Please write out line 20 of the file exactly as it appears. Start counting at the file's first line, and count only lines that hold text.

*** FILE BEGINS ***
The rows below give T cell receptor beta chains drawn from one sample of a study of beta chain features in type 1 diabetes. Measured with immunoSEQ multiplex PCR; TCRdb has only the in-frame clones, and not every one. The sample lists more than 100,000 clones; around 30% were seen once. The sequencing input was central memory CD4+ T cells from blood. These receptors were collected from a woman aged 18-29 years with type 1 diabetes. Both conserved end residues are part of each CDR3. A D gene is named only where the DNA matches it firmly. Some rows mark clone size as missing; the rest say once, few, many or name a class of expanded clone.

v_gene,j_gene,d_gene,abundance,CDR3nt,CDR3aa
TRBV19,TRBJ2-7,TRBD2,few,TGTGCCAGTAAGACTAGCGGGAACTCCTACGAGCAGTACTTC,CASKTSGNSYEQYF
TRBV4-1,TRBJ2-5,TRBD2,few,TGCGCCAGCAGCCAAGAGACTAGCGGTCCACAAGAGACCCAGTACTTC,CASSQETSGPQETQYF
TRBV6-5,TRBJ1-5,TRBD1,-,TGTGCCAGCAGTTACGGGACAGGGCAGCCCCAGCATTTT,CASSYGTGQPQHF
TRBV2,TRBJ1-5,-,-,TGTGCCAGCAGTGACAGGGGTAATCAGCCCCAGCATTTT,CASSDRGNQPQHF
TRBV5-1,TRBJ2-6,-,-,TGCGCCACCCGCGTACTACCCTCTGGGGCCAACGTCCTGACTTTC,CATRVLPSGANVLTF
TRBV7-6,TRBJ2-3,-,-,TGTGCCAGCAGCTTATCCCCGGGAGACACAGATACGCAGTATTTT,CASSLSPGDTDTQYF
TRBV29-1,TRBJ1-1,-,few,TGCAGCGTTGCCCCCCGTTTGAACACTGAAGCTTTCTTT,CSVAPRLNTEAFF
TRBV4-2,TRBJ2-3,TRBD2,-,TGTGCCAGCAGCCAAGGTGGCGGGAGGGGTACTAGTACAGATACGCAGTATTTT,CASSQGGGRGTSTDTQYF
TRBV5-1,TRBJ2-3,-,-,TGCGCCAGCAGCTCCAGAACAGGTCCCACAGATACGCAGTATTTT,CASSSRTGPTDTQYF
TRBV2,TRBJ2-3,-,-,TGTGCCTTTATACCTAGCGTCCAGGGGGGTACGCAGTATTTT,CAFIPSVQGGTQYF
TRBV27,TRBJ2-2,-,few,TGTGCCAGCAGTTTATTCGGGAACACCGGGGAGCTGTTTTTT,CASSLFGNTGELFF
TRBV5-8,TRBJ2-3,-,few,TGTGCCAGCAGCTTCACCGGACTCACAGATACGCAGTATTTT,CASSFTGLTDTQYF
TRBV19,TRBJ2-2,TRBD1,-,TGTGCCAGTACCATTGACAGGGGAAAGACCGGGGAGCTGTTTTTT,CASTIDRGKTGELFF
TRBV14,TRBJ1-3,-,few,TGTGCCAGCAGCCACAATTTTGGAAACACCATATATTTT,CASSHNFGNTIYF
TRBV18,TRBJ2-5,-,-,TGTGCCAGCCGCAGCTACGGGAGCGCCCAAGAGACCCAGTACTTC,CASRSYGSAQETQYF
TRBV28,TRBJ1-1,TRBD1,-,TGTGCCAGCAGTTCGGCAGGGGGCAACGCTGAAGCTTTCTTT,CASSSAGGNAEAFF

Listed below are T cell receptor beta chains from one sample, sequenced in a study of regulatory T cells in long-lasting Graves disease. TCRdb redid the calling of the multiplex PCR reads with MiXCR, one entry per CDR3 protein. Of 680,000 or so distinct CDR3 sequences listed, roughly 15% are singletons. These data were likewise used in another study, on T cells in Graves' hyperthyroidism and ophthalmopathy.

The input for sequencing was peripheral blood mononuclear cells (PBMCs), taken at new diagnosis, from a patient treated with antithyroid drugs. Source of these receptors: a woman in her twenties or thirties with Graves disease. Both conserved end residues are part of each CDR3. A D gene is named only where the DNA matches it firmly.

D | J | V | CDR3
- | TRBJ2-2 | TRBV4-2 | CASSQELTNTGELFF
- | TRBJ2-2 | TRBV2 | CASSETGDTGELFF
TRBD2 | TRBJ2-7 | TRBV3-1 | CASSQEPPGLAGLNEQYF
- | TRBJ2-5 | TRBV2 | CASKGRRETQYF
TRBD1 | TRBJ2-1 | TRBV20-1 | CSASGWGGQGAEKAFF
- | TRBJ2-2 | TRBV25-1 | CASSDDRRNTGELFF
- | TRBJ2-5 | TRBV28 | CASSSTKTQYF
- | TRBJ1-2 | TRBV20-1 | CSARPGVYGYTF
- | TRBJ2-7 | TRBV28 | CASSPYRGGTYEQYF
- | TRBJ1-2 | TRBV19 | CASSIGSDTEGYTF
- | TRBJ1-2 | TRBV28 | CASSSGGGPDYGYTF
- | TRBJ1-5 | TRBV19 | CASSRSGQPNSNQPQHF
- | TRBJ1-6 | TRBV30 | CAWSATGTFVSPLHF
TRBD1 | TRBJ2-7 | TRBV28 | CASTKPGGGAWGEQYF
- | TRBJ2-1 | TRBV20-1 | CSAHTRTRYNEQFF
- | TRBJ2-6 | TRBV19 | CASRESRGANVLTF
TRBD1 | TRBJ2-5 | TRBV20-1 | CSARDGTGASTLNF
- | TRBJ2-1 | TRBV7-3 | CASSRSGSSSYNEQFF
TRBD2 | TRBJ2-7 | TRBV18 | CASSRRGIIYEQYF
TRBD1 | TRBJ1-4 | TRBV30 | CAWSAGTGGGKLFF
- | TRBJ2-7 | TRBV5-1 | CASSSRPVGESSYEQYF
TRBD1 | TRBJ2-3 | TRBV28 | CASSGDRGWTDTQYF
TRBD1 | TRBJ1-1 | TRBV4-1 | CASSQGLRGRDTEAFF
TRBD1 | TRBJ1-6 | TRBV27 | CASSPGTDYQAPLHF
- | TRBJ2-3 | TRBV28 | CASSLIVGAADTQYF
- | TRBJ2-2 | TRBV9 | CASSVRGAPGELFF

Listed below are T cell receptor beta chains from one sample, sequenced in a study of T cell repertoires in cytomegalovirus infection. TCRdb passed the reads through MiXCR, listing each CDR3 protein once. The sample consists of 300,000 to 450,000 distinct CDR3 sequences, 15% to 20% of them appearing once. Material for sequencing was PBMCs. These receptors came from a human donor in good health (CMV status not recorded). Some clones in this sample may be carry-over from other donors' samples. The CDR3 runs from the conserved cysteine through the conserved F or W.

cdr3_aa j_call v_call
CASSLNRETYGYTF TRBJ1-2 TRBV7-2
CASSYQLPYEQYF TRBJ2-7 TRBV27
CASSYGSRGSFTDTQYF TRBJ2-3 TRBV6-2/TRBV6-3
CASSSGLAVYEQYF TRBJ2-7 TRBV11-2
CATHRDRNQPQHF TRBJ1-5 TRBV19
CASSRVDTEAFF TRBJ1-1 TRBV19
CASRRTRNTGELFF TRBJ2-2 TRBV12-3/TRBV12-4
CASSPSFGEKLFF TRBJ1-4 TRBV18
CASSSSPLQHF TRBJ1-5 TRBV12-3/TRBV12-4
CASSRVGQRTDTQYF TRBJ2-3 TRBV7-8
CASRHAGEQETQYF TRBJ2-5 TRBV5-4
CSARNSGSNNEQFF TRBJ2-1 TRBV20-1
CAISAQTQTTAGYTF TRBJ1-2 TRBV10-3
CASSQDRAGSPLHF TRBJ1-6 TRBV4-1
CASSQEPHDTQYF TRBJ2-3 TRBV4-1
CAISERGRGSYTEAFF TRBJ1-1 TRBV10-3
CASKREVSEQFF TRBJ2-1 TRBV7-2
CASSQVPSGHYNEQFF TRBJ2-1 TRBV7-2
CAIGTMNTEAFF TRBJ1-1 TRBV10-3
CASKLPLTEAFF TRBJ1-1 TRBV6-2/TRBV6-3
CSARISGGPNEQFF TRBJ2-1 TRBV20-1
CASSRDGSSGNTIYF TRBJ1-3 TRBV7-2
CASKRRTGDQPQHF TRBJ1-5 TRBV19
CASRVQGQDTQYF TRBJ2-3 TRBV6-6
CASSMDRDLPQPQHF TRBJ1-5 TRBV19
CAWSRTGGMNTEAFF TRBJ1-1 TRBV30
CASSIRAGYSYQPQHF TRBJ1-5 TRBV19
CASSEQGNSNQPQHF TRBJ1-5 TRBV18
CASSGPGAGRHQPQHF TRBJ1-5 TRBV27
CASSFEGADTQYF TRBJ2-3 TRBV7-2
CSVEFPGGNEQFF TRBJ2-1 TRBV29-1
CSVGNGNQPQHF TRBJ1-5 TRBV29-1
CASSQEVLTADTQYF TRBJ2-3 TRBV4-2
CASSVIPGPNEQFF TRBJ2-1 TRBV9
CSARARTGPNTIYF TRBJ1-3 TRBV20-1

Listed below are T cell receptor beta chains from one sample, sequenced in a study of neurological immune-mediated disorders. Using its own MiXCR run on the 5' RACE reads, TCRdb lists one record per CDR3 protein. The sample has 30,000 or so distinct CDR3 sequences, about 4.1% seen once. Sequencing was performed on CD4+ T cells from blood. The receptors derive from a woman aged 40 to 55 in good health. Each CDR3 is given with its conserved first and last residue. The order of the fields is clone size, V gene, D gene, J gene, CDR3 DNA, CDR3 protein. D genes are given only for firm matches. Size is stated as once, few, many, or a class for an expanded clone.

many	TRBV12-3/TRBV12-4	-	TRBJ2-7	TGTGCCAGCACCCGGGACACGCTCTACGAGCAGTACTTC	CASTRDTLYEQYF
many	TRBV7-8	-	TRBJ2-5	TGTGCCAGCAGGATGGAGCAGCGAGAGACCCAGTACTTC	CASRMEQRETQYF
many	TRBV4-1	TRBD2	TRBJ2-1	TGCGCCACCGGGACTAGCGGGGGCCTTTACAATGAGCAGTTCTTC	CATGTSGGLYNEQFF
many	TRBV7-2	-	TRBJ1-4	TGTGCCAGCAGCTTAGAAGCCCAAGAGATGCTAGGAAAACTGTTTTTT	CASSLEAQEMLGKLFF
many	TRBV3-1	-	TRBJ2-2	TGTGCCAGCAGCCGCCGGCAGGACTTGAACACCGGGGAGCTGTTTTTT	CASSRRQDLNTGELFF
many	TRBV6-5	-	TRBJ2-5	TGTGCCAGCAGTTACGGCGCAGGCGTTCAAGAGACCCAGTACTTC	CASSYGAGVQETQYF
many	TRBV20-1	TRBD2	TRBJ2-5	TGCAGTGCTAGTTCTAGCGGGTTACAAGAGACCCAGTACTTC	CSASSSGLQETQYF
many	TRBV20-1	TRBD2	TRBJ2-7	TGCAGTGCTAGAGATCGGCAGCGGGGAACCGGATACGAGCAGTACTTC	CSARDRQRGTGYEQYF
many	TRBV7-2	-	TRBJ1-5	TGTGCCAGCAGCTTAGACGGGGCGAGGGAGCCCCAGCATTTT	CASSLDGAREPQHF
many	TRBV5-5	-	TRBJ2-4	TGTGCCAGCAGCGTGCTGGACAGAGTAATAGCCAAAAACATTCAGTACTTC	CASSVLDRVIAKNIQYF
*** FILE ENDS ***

The input for sequencing was peripheral blood mononuclear cells (PBMCs), taken at new diagnosis, from a patient treated with antithyroid drugs. Source of these receptors: a woman in her twenties or thirties with Graves disease. Both conserved end residues are part of each CDR3. A D gene is named only where the DNA matches it firmly.